Photo credit: Nuno Correia
The Passover Potluck is a unique annual online event. I’ve invited my friends, both Jewish and non-Jewish, to share recipes that are kosher for Passover. My goals are simple– to foster mutual understanding between different cultures, to introduce you to my foodie friends, and to share yummy recipes and cooking ideas for Passover! To learn more about the Passover holiday, click here.
Passover Potluck 2013 is generously sponsored by Idaho Potatoes.
We’re in the middle of Passover week, and if you’re like me, you’re itching to get a little creative with your weeknight cooking. Leave it to David Leite, author of The New Portuguese Table and publisher of Leite’s Culinaria, to spice up our regular roast chicken with a fabulous homemade Amped-Up Red Pepper Paste. It’s sort of like a Portuguese version of harissa. The red wine and smoked paprika make it truly special. Smother a roast chicken and potatoes with this stuff, and holy moly, that’s dinner! Who says Portuguese and Passover don’t mix? I have the utmost respect for David’s well tested recipes and witty, intelligent writing. Be sure to head over to Leite’s Culinaria when you’re done checking out this recipe for more spectacular ideas. ~ Tori
You’re probably wondering: What’s a nice goyem boy doing in a Jewish place like this? And that’s understandable. After all, I’m a first-and-a-half generation Portuguese American (Poppa Leite is from The Azores, Portugal, and Momma Leite was born in the States to two Portuguese emigrants.) Because of the surprising social similarities between Jewish and Portuguese cultures, I have been named an Honorary Jew by my circle of Jewish friends. That meant I was invited to a goodly number of Passover Seders. And being the youngest at the table, I always got to ask the Four Questions. But, of course, time marches on and soon my friends’ kids and their families began joining us at the table, and I reluctantly passed the torched.
My late friend Deborah, always told me that it was my duty as an Honorary Jew to have many dishes in my repertoire, including a brisket and a roast chicken. While I’m still working on my brisket, I have the chicken down pat.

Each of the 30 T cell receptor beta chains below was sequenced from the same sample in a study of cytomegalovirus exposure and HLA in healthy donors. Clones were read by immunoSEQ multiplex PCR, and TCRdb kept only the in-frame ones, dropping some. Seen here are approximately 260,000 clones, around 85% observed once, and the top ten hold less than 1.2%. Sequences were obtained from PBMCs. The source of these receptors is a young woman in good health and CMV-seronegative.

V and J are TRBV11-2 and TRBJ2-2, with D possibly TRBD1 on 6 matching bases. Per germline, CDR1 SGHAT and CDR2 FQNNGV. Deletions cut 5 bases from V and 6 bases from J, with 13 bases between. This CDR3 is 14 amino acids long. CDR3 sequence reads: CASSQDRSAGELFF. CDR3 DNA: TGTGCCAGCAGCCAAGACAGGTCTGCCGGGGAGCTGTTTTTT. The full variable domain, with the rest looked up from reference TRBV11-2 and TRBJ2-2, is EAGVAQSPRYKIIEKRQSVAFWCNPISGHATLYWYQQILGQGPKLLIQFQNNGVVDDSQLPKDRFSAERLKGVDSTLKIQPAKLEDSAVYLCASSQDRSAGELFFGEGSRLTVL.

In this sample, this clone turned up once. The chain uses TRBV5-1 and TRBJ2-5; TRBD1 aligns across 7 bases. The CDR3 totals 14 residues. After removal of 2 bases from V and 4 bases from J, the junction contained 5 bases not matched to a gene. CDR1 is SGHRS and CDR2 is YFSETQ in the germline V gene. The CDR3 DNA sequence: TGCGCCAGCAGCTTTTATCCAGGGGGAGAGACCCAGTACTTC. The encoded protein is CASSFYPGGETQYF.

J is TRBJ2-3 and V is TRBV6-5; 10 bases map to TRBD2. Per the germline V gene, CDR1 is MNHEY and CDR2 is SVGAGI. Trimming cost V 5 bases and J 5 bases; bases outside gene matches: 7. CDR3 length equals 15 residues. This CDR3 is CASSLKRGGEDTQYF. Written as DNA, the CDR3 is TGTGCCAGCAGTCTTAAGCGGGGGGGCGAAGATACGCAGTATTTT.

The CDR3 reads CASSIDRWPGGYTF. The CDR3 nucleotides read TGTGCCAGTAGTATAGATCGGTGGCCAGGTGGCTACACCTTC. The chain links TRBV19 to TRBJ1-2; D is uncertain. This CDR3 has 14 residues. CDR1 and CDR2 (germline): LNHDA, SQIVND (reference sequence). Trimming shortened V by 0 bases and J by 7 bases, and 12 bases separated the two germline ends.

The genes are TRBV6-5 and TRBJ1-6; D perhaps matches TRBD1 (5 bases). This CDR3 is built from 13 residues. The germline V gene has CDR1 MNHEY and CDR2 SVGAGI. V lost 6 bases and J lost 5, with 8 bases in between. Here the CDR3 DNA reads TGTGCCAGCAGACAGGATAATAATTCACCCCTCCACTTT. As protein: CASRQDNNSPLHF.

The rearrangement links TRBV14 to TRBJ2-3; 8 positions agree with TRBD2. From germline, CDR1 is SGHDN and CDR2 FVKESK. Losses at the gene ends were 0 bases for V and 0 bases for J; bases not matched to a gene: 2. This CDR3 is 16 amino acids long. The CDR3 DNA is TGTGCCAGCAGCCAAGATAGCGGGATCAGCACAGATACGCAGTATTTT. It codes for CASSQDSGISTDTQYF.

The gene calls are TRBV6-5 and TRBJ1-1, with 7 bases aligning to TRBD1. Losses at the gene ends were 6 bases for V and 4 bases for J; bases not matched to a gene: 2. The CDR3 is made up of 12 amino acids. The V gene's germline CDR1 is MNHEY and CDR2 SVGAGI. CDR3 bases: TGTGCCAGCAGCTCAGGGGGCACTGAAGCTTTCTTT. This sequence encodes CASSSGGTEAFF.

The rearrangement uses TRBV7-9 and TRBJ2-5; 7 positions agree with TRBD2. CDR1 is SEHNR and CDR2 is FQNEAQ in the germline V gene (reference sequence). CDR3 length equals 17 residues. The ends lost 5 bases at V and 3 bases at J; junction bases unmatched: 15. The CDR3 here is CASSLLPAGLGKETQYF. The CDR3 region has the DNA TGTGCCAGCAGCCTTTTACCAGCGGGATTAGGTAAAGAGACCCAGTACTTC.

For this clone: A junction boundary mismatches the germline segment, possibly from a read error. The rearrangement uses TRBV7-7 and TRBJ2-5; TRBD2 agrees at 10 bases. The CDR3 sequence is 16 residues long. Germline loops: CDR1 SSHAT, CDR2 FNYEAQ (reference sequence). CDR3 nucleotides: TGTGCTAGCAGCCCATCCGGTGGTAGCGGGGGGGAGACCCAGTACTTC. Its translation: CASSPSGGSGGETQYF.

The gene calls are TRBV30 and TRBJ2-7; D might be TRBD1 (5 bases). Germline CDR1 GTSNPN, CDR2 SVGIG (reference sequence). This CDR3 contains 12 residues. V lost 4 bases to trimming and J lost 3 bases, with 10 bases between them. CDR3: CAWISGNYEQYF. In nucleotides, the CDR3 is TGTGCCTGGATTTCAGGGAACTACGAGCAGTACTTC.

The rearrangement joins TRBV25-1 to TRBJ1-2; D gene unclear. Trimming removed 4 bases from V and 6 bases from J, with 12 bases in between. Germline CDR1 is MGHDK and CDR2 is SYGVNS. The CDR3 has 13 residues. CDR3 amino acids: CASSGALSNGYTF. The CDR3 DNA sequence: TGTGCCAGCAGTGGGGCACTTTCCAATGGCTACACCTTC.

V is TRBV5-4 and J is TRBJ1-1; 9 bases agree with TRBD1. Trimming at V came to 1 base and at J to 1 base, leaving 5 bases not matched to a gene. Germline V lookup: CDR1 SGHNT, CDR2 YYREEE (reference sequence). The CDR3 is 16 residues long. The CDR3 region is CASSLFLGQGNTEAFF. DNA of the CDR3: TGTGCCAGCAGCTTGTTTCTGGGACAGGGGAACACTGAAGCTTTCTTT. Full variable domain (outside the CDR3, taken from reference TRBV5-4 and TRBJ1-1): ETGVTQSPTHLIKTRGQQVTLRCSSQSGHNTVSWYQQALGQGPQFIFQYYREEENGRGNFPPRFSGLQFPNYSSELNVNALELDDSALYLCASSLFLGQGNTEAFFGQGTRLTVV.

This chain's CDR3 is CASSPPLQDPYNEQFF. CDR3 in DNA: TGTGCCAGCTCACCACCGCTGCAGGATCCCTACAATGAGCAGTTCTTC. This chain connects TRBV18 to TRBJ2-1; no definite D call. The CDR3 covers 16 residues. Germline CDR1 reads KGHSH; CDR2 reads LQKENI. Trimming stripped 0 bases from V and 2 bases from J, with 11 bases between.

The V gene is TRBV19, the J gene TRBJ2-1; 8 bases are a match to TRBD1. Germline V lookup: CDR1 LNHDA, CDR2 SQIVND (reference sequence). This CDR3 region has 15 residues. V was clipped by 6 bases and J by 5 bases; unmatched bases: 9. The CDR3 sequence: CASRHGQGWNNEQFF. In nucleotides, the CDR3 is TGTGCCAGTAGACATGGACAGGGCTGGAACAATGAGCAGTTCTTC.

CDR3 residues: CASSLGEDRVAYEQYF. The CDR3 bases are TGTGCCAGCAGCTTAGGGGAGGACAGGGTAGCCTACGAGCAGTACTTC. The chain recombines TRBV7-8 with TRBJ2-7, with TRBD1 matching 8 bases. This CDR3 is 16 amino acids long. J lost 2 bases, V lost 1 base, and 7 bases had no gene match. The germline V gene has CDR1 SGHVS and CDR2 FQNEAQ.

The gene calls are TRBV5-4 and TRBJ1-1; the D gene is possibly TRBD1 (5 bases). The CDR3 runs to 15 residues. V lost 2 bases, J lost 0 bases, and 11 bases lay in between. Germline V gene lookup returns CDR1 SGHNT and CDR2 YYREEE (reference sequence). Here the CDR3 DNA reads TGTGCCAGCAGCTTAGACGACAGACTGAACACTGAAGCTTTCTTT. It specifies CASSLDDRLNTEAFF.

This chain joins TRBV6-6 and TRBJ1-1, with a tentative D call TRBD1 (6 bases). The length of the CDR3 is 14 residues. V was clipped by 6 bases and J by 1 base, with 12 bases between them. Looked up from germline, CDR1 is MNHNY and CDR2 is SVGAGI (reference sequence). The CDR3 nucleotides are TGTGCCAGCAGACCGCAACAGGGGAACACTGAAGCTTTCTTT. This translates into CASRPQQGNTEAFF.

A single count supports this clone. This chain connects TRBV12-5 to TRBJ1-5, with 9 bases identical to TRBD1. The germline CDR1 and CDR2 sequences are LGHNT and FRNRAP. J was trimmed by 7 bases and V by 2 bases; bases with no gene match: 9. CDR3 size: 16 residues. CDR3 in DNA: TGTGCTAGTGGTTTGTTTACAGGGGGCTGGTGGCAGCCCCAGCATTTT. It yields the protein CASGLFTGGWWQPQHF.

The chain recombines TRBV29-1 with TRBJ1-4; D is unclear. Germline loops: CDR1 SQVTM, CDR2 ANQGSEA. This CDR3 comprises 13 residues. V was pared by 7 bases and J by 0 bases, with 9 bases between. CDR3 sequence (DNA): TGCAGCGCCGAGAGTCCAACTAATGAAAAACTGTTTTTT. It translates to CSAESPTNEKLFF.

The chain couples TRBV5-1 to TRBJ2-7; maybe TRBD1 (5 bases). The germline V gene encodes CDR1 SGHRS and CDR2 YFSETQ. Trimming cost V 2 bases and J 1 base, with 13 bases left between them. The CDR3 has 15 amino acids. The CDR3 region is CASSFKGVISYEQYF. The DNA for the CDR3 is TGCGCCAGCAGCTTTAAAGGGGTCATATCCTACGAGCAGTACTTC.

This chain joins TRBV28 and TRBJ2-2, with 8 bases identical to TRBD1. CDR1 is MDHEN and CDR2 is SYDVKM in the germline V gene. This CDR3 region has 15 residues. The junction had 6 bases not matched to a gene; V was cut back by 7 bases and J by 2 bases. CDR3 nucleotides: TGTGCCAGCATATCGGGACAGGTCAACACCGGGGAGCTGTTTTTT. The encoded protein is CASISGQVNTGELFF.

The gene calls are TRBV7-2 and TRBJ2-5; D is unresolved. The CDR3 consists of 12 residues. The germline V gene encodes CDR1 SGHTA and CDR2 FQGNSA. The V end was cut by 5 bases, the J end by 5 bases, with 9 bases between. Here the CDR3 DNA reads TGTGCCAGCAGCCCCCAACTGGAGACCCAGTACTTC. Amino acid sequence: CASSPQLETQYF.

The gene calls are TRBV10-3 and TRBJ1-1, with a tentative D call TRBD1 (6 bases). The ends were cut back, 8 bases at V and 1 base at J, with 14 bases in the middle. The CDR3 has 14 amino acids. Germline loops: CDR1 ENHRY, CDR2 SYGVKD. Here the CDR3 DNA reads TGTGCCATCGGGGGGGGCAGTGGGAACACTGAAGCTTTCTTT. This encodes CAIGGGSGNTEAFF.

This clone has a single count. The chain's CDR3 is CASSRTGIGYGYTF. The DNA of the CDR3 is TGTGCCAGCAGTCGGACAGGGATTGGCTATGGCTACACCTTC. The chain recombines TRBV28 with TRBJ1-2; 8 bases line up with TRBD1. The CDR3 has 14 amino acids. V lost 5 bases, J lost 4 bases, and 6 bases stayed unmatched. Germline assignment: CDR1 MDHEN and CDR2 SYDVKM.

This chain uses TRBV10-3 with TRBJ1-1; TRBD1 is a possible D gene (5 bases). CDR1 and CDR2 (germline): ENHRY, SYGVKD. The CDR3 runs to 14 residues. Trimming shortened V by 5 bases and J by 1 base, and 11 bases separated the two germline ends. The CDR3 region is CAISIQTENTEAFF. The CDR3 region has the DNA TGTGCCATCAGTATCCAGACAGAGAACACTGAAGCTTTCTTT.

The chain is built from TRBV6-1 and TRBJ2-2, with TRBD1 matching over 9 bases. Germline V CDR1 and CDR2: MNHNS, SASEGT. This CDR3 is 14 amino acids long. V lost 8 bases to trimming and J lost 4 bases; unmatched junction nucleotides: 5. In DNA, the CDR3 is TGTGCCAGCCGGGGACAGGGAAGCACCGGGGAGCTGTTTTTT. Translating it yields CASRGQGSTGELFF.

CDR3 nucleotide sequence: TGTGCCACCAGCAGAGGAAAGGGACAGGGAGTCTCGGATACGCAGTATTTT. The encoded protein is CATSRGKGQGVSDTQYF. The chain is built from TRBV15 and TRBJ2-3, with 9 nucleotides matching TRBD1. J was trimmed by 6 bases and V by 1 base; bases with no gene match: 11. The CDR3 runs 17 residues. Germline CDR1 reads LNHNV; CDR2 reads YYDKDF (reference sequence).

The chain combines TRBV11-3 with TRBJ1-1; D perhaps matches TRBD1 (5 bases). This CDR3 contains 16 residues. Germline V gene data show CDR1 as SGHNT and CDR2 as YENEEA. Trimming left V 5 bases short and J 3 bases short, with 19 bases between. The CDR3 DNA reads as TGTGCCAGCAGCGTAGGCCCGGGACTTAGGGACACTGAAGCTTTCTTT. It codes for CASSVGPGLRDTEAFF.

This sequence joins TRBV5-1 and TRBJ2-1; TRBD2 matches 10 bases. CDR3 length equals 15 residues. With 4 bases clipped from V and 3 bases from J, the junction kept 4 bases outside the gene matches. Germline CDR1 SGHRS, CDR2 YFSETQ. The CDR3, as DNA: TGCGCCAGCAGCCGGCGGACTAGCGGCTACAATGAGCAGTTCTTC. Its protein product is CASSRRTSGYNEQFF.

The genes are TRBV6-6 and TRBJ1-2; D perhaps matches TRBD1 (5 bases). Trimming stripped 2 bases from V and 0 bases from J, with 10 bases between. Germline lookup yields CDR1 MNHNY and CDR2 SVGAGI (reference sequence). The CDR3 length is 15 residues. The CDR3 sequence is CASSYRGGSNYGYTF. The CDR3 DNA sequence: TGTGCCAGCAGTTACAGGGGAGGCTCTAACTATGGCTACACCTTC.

This chicken recipe leans upon classic Portuguese flavors, supplied by the Amped-Up Red Pepper Paste (click here for recipe), which my friends call “Portugal in a Jar.” It includes smoked paprika, wine, garlic, tomato paste, parsley, cilantro, and more. It’s rubbed under and over the skin for a deeply colored and flavored bird. Plus the roast potatoes get an extra kick from the paste and the chicken drippings. Oy, it’s a shonda that I can’t have some right this minute.
Tip: to really save time and maximize flavor, prepare the bird the night before and refrigerate it. When you get home from work the next day, toss the potatoes in the paste, and slide the bird and potatoes into the oven.
Recipe courtesy of David Leite, The New Portuguese Table. Clarkson Potter (c) 2009. All Rights Reserved.
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- Position the rack to the center of the oven and crank the heat to 425°F.
- Discard excess fat from inside the cavity of the chicken and reserve the giblets for another use. Pat the bird dry, then carefully wiggle your fingers under the skin to release it from the meat--the breast, legs, and back--being mindful not to rip it. Spoon 5 tablespoons of the red-pepper paste into a cup and, using your fingers, smear 4 tablespoons under the skin and in the cavity. Smear the remaining tablespoon over the entire bird. (Sometimes I go to town and smear on more paste.) Tie the legs together with twine and tuck under the wing tips. Place the chicken breast-side down on a V-rack inside a foil-lined roasting pan. Sprinkle with a bit of salt and pepper.
- Toss the potatoes with 1/4 cup of the red-pepper paste and the oil, season with salt and pepper, and scatter them in the pan under the chicken. Roast the bird for 35 minutes, then using tongs turn breast-side up. Toss the potatoes well to coat with the drippings. Baste the breast lightly with a bit more of the paste. Lower the heat to 350°F, and continue cooking until an instant-read thermometer inserted in the thickest part of the thigh reads 165°F, 50 minutes to 1 hour more, longer if the chicken came from the refrigerator.
- Remove the bird, tent with foil, and let sit for 10 to 15 minutes before carving. If the potatoes aren't tender, toss again, bump up the oven to 450°F, and continue roasting while the bird rests.